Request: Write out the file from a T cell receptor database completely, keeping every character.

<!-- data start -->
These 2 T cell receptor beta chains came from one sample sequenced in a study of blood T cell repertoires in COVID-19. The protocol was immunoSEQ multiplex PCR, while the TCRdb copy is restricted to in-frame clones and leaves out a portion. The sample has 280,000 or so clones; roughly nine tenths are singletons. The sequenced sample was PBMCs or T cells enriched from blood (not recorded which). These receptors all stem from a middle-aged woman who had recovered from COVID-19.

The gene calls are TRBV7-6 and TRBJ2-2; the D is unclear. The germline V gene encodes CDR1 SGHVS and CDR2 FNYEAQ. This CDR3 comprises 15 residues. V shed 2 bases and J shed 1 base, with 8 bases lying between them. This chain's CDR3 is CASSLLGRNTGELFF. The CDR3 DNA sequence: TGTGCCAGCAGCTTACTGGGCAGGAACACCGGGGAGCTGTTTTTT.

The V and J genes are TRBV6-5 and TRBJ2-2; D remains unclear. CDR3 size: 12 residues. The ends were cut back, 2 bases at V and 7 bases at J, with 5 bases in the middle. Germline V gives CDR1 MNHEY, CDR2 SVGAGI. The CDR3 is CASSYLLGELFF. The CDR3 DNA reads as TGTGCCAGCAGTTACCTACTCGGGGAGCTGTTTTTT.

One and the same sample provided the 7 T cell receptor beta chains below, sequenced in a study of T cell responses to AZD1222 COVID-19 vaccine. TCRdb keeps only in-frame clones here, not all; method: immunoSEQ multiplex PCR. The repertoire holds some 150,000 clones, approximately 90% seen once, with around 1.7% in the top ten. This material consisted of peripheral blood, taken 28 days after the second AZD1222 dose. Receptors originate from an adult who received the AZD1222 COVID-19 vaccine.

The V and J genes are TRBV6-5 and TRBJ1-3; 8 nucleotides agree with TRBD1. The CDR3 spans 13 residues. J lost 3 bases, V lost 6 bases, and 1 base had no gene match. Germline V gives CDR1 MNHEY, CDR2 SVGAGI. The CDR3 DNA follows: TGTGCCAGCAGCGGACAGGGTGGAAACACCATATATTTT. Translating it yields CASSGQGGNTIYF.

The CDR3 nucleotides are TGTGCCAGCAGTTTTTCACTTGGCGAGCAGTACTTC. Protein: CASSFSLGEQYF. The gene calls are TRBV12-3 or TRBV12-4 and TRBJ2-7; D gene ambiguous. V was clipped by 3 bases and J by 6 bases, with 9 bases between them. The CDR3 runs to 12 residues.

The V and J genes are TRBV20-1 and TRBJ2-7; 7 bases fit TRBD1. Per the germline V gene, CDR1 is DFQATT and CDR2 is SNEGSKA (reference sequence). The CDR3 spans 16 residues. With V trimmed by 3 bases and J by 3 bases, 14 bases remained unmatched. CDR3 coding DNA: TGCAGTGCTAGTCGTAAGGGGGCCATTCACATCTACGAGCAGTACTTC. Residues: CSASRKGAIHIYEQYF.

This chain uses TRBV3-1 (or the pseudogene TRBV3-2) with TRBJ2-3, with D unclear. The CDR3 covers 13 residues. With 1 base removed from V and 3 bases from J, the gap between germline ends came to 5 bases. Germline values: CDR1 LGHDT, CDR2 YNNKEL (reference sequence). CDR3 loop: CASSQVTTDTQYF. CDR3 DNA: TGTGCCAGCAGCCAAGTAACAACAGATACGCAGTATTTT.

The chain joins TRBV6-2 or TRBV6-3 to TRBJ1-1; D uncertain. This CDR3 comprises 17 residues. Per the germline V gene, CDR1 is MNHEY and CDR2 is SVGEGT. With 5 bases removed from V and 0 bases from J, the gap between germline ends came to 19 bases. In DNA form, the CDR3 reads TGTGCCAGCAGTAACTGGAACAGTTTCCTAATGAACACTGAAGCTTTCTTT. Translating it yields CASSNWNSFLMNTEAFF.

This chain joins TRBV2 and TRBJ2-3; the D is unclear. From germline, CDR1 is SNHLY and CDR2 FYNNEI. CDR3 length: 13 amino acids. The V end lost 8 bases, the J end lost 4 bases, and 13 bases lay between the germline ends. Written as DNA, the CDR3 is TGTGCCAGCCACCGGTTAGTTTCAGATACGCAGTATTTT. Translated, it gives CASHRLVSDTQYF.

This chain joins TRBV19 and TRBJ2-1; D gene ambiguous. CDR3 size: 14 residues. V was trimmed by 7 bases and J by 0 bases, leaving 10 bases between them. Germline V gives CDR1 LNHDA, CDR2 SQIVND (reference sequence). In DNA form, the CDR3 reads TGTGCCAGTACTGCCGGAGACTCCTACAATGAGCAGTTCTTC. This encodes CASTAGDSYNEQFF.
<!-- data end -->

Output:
These 2 T cell receptor beta chains came from one sample sequenced in a study of blood T cell repertoires in COVID-19. The protocol was immunoSEQ multiplex PCR, while the TCRdb copy is restricted to in-frame clones and leaves out a portion. The sample has 280,000 or so clones; roughly nine tenths are singletons. The sequenced sample was PBMCs or T cells enriched from blood (not recorded which). These receptors all stem from a middle-aged woman who had recovered from COVID-19.

The gene calls are TRBV7-6 and TRBJ2-2; the D is unclear. The germline V gene encodes CDR1 SGHVS and CDR2 FNYEAQ. This CDR3 comprises 15 residues. V shed 2 bases and J shed 1 base, with 8 bases lying between them. This chain's CDR3 is CASSLLGRNTGELFF. The CDR3 DNA sequence: TGTGCCAGCAGCTTACTGGGCAGGAACACCGGGGAGCTGTTTTTT.

The V and J genes are TRBV6-5 and TRBJ2-2; D remains unclear. CDR3 size: 12 residues. The ends were cut back, 2 bases at V and 7 bases at J, with 5 bases in the middle. Germline V gives CDR1 MNHEY, CDR2 SVGAGI. The CDR3 is CASSYLLGELFF. The CDR3 DNA reads as TGTGCCAGCAGTTACCTACTCGGGGAGCTGTTTTTT.

One and the same sample provided the 7 T cell receptor beta chains below, sequenced in a study of T cell responses to AZD1222 COVID-19 vaccine. TCRdb keeps only in-frame clones here, not all; method: immunoSEQ multiplex PCR. The repertoire holds some 150,000 clones, approximately 90% seen once, with around 1.7% in the top ten. This material consisted of peripheral blood, taken 28 days after the second AZD1222 dose. Receptors originate from an adult who received the AZD1222 COVID-19 vaccine.

The V and J genes are TRBV6-5 and TRBJ1-3; 8 nucleotides agree with TRBD1. The CDR3 spans 13 residues. J lost 3 bases, V lost 6 bases, and 1 base had no gene match. Germline V gives CDR1 MNHEY, CDR2 SVGAGI. The CDR3 DNA follows: TGTGCCAGCAGCGGACAGGGTGGAAACACCATATATTTT. Translating it yields CASSGQGGNTIYF.

The CDR3 nucleotides are TGTGCCAGCAGTTTTTCACTTGGCGAGCAGTACTTC. Protein: CASSFSLGEQYF. The gene calls are TRBV12-3 or TRBV12-4 and TRBJ2-7; D gene ambiguous. V was clipped by 3 bases and J by 6 bases, with 9 bases between them. The CDR3 runs to 12 residues.

The V and J genes are TRBV20-1 and TRBJ2-7; 7 bases fit TRBD1. Per the germline V gene, CDR1 is DFQATT and CDR2 is SNEGSKA (reference sequence). The CDR3 spans 16 residues. With V trimmed by 3 bases and J by 3 bases, 14 bases remained unmatched. CDR3 coding DNA: TGCAGTGCTAGTCGTAAGGGGGCCATTCACATCTACGAGCAGTACTTC. Residues: CSASRKGAIHIYEQYF.

This chain uses TRBV3-1 (or the pseudogene TRBV3-2) with TRBJ2-3, with D unclear. The CDR3 covers 13 residues. With 1 base removed from V and 3 bases from J, the gap between germline ends came to 5 bases. Germline values: CDR1 LGHDT, CDR2 YNNKEL (reference sequence). CDR3 loop: CASSQVTTDTQYF. CDR3 DNA: TGTGCCAGCAGCCAAGTAACAACAGATACGCAGTATTTT.

The chain joins TRBV6-2 or TRBV6-3 to TRBJ1-1; D uncertain. This CDR3 comprises 17 residues. Per the germline V gene, CDR1 is MNHEY and CDR2 is SVGEGT. With 5 bases removed from V and 0 bases from J, the gap between germline ends came to 19 bases. In DNA form, the CDR3 reads TGTGCCAGCAGTAACTGGAACAGTTTCCTAATGAACACTGAAGCTTTCTTT. Translating it yields CASSNWNSFLMNTEAFF.

This chain joins TRBV2 and TRBJ2-3; the D is unclear. From germline, CDR1 is SNHLY and CDR2 FYNNEI. CDR3 length: 13 amino acids. The V end lost 8 bases, the J end lost 4 bases, and 13 bases lay between the germline ends. Written as DNA, the CDR3 is TGTGCCAGCCACCGGTTAGTTTCAGATACGCAGTATTTT. Translated, it gives CASHRLVSDTQYF.

This chain joins TRBV19 and TRBJ2-1; D gene ambiguous. CDR3 size: 14 residues. V was trimmed by 7 bases and J by 0 bases, leaving 10 bases between them. Germline V gives CDR1 LNHDA, CDR2 SQIVND (reference sequence). In DNA form, the CDR3 reads TGTGCCAGTACTGCCGGAGACTCCTACAATGAGCAGTTCTTC. This encodes CASTAGDSYNEQFF.